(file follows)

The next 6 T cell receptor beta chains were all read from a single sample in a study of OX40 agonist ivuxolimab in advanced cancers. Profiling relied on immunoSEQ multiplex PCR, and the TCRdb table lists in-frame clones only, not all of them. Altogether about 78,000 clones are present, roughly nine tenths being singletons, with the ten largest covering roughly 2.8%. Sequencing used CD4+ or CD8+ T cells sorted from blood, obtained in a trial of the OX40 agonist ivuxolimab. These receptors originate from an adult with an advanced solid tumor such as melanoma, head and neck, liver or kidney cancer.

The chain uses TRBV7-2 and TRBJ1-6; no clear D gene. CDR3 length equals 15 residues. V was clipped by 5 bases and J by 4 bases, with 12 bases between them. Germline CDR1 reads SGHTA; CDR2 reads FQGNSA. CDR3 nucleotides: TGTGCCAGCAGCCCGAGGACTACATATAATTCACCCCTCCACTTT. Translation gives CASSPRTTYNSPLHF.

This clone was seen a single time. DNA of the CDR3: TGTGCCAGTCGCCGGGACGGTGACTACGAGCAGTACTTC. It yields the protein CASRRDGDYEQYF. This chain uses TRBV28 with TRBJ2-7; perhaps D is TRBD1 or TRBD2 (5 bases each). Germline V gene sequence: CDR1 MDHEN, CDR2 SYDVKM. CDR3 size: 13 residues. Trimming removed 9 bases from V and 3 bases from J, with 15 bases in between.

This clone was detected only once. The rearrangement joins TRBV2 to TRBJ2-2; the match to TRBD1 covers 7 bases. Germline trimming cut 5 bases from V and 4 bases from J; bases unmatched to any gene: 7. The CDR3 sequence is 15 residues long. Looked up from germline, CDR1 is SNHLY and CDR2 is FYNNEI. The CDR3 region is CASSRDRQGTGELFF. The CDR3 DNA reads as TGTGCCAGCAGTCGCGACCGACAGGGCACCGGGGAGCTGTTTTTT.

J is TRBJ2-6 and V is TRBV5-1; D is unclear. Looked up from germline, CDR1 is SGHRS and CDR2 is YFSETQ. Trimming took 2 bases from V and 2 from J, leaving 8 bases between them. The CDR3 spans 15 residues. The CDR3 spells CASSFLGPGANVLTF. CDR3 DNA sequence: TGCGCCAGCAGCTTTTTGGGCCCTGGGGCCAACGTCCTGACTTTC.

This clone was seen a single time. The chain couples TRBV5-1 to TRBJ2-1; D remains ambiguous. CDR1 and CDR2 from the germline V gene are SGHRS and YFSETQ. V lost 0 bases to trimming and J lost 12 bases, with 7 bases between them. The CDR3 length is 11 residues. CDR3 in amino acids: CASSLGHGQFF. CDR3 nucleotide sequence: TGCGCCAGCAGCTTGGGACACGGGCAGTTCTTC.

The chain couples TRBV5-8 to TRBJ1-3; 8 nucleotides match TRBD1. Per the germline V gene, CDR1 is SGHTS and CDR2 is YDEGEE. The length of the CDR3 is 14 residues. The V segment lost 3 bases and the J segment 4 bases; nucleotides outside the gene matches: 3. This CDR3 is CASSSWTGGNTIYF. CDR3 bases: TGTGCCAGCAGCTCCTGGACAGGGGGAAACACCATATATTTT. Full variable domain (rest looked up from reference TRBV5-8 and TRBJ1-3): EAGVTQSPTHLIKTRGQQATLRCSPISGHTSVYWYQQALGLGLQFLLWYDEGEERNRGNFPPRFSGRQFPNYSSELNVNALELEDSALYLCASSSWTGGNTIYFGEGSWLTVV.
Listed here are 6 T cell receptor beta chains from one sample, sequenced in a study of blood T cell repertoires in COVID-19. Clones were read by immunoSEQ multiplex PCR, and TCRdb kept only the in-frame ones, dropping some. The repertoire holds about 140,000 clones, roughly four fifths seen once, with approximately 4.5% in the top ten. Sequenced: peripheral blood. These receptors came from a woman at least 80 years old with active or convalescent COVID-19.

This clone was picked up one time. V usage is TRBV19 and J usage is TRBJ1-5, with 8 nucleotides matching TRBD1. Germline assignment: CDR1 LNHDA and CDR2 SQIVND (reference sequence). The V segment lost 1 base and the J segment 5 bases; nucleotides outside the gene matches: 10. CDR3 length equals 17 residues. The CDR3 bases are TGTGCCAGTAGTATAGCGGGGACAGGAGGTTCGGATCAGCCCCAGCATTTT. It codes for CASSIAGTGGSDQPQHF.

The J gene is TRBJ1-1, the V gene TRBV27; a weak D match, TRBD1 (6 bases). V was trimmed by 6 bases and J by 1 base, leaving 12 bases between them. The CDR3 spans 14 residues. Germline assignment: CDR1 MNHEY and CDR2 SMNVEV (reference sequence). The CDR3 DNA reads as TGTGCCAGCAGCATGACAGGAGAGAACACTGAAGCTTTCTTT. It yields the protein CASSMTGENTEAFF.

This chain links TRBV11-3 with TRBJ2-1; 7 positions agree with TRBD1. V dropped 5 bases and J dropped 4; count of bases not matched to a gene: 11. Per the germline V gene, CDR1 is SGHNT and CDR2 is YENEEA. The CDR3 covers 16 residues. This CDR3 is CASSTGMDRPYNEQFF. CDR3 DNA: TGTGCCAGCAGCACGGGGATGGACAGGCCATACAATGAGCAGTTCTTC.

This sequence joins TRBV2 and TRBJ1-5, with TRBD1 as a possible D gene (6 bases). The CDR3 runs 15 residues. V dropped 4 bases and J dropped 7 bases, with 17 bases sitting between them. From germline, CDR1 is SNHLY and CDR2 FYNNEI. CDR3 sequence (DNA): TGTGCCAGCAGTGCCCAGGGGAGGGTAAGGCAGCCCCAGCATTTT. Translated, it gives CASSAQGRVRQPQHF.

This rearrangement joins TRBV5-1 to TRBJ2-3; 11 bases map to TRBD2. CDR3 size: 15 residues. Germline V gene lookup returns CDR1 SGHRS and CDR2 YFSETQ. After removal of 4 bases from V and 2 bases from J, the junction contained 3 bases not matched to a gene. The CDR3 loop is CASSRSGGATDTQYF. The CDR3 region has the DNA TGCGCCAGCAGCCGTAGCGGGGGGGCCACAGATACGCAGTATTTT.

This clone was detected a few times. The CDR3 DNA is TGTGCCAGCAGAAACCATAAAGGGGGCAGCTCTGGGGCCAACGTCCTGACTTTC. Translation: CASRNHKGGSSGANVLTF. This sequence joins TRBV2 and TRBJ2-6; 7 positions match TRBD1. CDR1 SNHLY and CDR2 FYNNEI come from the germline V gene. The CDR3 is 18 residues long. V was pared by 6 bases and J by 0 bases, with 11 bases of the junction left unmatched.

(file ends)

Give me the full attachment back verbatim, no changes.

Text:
The next 6 T cell receptor beta chains were all read from a single sample in a study of OX40 agonist ivuxolimab in advanced cancers. Profiling relied on immunoSEQ multiplex PCR, and the TCRdb table lists in-frame clones only, not all of them. Altogether about 78,000 clones are present, roughly nine tenths being singletons, with the ten largest covering roughly 2.8%. Sequencing used CD4+ or CD8+ T cells sorted from blood, obtained in a trial of the OX40 agonist ivuxolimab. These receptors originate from an adult with an advanced solid tumor such as melanoma, head and neck, liver or kidney cancer.

The chain uses TRBV7-2 and TRBJ1-6; no clear D gene. CDR3 length equals 15 residues. V was clipped by 5 bases and J by 4 bases, with 12 bases between them. Germline CDR1 reads SGHTA; CDR2 reads FQGNSA. CDR3 nucleotides: TGTGCCAGCAGCCCGAGGACTACATATAATTCACCCCTCCACTTT. Translation gives CASSPRTTYNSPLHF.

This clone was seen a single time. DNA of the CDR3: TGTGCCAGTCGCCGGGACGGTGACTACGAGCAGTACTTC. It yields the protein CASRRDGDYEQYF. This chain uses TRBV28 with TRBJ2-7; perhaps D is TRBD1 or TRBD2 (5 bases each). Germline V gene sequence: CDR1 MDHEN, CDR2 SYDVKM. CDR3 size: 13 residues. Trimming removed 9 bases from V and 3 bases from J, with 15 bases in between.

This clone was detected only once. The rearrangement joins TRBV2 to TRBJ2-2; the match to TRBD1 covers 7 bases. Germline trimming cut 5 bases from V and 4 bases from J; bases unmatched to any gene: 7. The CDR3 sequence is 15 residues long. Looked up from germline, CDR1 is SNHLY and CDR2 is FYNNEI. The CDR3 region is CASSRDRQGTGELFF. The CDR3 DNA reads as TGTGCCAGCAGTCGCGACCGACAGGGCACCGGGGAGCTGTTTTTT.

J is TRBJ2-6 and V is TRBV5-1; D is unclear. Looked up from germline, CDR1 is SGHRS and CDR2 is YFSETQ. Trimming took 2 bases from V and 2 from J, leaving 8 bases between them. The CDR3 spans 15 residues. The CDR3 spells CASSFLGPGANVLTF. CDR3 DNA sequence: TGCGCCAGCAGCTTTTTGGGCCCTGGGGCCAACGTCCTGACTTTC.

This clone was seen a single time. The chain couples TRBV5-1 to TRBJ2-1; D remains ambiguous. CDR1 and CDR2 from the germline V gene are SGHRS and YFSETQ. V lost 0 bases to trimming and J lost 12 bases, with 7 bases between them. The CDR3 length is 11 residues. CDR3 in amino acids: CASSLGHGQFF. CDR3 nucleotide sequence: TGCGCCAGCAGCTTGGGACACGGGCAGTTCTTC.

The chain couples TRBV5-8 to TRBJ1-3; 8 nucleotides match TRBD1. Per the germline V gene, CDR1 is SGHTS and CDR2 is YDEGEE. The length of the CDR3 is 14 residues. The V segment lost 3 bases and the J segment 4 bases; nucleotides outside the gene matches: 3. This CDR3 is CASSSWTGGNTIYF. CDR3 bases: TGTGCCAGCAGCTCCTGGACAGGGGGAAACACCATATATTTT. Full variable domain (rest looked up from reference TRBV5-8 and TRBJ1-3): EAGVTQSPTHLIKTRGQQATLRCSPISGHTSVYWYQQALGLGLQFLLWYDEGEERNRGNFPPRFSGRQFPNYSSELNVNALELEDSALYLCASSSWTGGNTIYFGEGSWLTVV.
Listed here are 6 T cell receptor beta chains from one sample, sequenced in a study of blood T cell repertoires in COVID-19. Clones were read by immunoSEQ multiplex PCR, and TCRdb kept only the in-frame ones, dropping some. The repertoire holds about 140,000 clones, roughly four fifths seen once, with approximately 4.5% in the top ten. Sequenced: peripheral blood. These receptors came from a woman at least 80 years old with active or convalescent COVID-19.

This clone was picked up one time. V usage is TRBV19 and J usage is TRBJ1-5, with 8 nucleotides matching TRBD1. Germline assignment: CDR1 LNHDA and CDR2 SQIVND (reference sequence). The V segment lost 1 base and the J segment 5 bases; nucleotides outside the gene matches: 10. CDR3 length equals 17 residues. The CDR3 bases are TGTGCCAGTAGTATAGCGGGGACAGGAGGTTCGGATCAGCCCCAGCATTTT. It codes for CASSIAGTGGSDQPQHF.

The J gene is TRBJ1-1, the V gene TRBV27; a weak D match, TRBD1 (6 bases). V was trimmed by 6 bases and J by 1 base, leaving 12 bases between them. The CDR3 spans 14 residues. Germline assignment: CDR1 MNHEY and CDR2 SMNVEV (reference sequence). The CDR3 DNA reads as TGTGCCAGCAGCATGACAGGAGAGAACACTGAAGCTTTCTTT. It yields the protein CASSMTGENTEAFF.

This chain links TRBV11-3 with TRBJ2-1; 7 positions agree with TRBD1. V dropped 5 bases and J dropped 4; count of bases not matched to a gene: 11. Per the germline V gene, CDR1 is SGHNT and CDR2 is YENEEA. The CDR3 covers 16 residues. This CDR3 is CASSTGMDRPYNEQFF. CDR3 DNA: TGTGCCAGCAGCACGGGGATGGACAGGCCATACAATGAGCAGTTCTTC.

This sequence joins TRBV2 and TRBJ1-5, with TRBD1 as a possible D gene (6 bases). The CDR3 runs 15 residues. V dropped 4 bases and J dropped 7 bases, with 17 bases sitting between them. From germline, CDR1 is SNHLY and CDR2 FYNNEI. CDR3 sequence (DNA): TGTGCCAGCAGTGCCCAGGGGAGGGTAAGGCAGCCCCAGCATTTT. Translated, it gives CASSAQGRVRQPQHF.

This rearrangement joins TRBV5-1 to TRBJ2-3; 11 bases map to TRBD2. CDR3 size: 15 residues. Germline V gene lookup returns CDR1 SGHRS and CDR2 YFSETQ. After removal of 4 bases from V and 2 bases from J, the junction contained 3 bases not matched to a gene. The CDR3 loop is CASSRSGGATDTQYF. The CDR3 region has the DNA TGCGCCAGCAGCCGTAGCGGGGGGGCCACAGATACGCAGTATTTT.

This clone was detected a few times. The CDR3 DNA is TGTGCCAGCAGAAACCATAAAGGGGGCAGCTCTGGGGCCAACGTCCTGACTTTC. Translation: CASRNHKGGSSGANVLTF. This sequence joins TRBV2 and TRBJ2-6; 7 positions match TRBD1. CDR1 SNHLY and CDR2 FYNNEI come from the germline V gene. The CDR3 is 18 residues long. V was pared by 6 bases and J by 0 bases, with 11 bases of the junction left unmatched.